Whether you are a lover of historical novels or just someone who happens to write them, it would be hard not to be impressed with this year’s line-up of guest speakers and attendees at the annual HNS Conference in Portland (#HNS2017)
The guest of honor, Geraldine Brooks, is one of my all-time favorite writers. Before she was a Pulitzer Prize winning novelist for her second work of fiction, March, she was a brilliant international correspondent for the Wall Street Journal and author of Nine Parts of Desire: The Hidden life of Islamic Women, written twenty years ago but still relevant today. The other guest of honor David Ebershoff, perhaps best known for his novel The Danish Girl, also has a biography that would knock your socks off – not only is he an award-winning novelist in his own right, but also the distinguished editor of multiple New York Times bestsellers. One could not be blamed for having an acute attack of “Fan-itis” amidst such luminaries. As my stepson used to say whenever at a loss for words, “You hadda be there.”
The top line take-away for me was Gratitude. Gratitude to those who put themselves on the line to share publicly their writing and publishing experiences; gratitude to the organizers for their incredible hard work and spectacular results; gratitude to all the panelists for sharing their wit and wisdom; gratitude to all of the lovely people who said, “Tell me about your novel,” and then listened! Gratitude to all attendees who were just so darned “civil” and interesting to boot! Gratitude to my best cheerleader and fellow author, the immensely talented Jan Flynn. And finally, gratitude to those hard-pressed literary agents who showed up and showed an interest as we pitched our novels to them. To digress, these folk receive upwards of 8,000 query letters a year. And that’s just the query letter, which as far as an agent’s job is concerned is only the tip of the proverbial iceberg (there’s got to be a better metaphor!). Let’s just say this conference was an awesome experience, and I mean that in the fullest sense of the word.
So now for a little sober talk while we are on the subject of icebergs. The words scary, chilling, dangerous, intimidating, un-scalable come to mind, words that might be applied equally to icebergs and the world of publishing today. Here are some of the statistics: Only 10% of those queries letters I was talking about ever make it to the next step, a “request for material,” which could be anything from the first three chapters of your novel to the first 50 pages (or less). Only 10% of that 10% gets a follow-up request for submission of the actual novel. And of that 10%…well, if you are an aspiring “debut” novelist (polite word for “first-time” novelist) you don’t want to know the answer!
Another interesting factoid: a novel (and this may include non-fiction too) is the only commodity I can think of that has to be sold six times! From writer to agent, from agent to editor, from agent to publisher, from publisher to distributor, from distributor to bookstore (online or otherwise), from bookstores to the public in all of its many-headed manifestations. Every step of this process is littered with rejections, fraught with financial risk and guaranteed disappointments ‑ all of this if you are lucky or brilliant enough to secure an agent in the first place.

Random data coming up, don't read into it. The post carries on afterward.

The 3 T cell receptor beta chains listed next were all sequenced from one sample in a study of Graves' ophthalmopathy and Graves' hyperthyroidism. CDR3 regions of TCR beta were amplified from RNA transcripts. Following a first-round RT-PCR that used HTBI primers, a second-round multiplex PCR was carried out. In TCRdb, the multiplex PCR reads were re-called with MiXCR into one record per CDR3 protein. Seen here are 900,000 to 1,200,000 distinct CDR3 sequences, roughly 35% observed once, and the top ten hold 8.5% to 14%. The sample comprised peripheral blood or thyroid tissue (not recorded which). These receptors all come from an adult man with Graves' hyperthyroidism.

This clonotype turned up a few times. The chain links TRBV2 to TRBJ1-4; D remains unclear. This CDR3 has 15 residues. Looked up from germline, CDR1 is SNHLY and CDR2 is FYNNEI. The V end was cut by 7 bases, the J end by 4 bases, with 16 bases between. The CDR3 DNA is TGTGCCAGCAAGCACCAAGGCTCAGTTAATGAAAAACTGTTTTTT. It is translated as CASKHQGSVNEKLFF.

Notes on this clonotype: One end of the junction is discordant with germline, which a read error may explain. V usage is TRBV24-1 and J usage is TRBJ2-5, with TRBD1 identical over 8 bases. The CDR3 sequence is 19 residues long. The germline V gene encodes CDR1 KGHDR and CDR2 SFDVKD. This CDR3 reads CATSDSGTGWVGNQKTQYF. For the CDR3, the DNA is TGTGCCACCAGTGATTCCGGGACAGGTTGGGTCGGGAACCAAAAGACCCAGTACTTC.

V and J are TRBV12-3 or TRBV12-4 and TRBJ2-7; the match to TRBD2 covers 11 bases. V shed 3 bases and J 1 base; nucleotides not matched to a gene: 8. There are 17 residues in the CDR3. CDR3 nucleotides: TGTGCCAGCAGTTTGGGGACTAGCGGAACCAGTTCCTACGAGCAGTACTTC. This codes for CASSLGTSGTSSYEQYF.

There is another way, actually several other ways of getting a book published, referred to as “indie” (independent) publishing, self-publishing, and the newer category of hybrid-publishing. Writing about this emerging industry has become an industry in itself. Blogs and books on the subject abound. Suffice to say the path is as perilous and uncertain as traditional publishing, but for many it’s the answer to all of those rejection letters; to others it is the best thing since spellcheck. The conference offered plenty of insights (pros and cons) into these worlds, which I have to say, left me more informed but no less confused. Bottom line: there’s no easy path to paradise.
Why do we do it then? It’s got to be love, right? Not exactly. As in most other professions, particularly artistic ones, writers have to break rocks in the course of creating rough diamonds, even imitation rough diamonds. And it takes a lot of time as well as a team to produce the final sparkling (you hope) gem. It’s tough, hard work that requires discipline, patience and perseverance (none of the above being among my strong points!). It’s not a hobby though many people are happy to make it one – happier perhaps than those who call writing their profession. I think the urge to write has more to do with compulsion than love, an itch that has to be scratched, a mountain that has to be climbed, a rainbow that…well, you know the way the song ends…“until you find your dream.”
To end on a happy note…Meeting some of the historical novelists I most admire and those I still look forward to reading was one of the highlights of this event. Thank you especially to Geraldine, David, Margaret, Kate, Heather, Gillian, Pat, Nicole, Christopher, Sherry, Rebecca, Mitchell, Mary, Alison, Susanna and Carol.